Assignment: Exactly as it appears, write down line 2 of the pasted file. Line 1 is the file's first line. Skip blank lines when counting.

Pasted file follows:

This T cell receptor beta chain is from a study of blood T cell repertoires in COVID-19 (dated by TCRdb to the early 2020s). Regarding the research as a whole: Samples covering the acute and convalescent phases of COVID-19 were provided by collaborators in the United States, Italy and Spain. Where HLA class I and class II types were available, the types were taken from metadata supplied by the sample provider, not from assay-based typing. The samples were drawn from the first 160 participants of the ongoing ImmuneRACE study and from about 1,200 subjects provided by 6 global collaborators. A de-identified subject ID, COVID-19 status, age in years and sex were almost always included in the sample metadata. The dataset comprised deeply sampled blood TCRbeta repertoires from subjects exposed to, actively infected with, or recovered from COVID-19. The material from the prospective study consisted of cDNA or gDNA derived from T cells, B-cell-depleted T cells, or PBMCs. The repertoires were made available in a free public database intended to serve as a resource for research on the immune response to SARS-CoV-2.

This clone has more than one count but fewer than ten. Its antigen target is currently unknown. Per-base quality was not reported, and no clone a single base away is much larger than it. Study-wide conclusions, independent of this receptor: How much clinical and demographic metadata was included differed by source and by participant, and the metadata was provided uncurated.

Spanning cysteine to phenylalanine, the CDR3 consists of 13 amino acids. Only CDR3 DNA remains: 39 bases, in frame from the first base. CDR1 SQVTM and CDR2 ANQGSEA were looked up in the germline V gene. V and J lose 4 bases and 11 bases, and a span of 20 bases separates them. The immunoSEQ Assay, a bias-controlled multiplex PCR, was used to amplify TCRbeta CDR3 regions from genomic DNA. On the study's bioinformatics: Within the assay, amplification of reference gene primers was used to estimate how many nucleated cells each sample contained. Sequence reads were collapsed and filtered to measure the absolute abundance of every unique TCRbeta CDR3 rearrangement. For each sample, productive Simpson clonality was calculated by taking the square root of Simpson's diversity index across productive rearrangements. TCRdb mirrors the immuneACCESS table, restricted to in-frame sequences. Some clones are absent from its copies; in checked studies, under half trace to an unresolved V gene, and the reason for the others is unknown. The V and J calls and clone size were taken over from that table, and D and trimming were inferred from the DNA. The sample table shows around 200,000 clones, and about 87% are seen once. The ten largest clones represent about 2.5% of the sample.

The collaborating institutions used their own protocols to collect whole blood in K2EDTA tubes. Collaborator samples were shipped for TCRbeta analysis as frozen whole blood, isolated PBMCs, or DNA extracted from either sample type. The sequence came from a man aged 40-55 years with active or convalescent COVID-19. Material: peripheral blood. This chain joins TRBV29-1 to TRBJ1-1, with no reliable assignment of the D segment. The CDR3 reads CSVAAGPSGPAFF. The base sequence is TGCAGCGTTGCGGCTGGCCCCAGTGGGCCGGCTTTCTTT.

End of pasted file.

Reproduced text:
This clone has more than one count but fewer than ten. Its antigen target is currently unknown. Per-base quality was not reported, and no clone a single base away is much larger than it. Study-wide conclusions, independent of this receptor: How much clinical and demographic metadata was included differed by source and by participant, and the metadata was provided uncurated.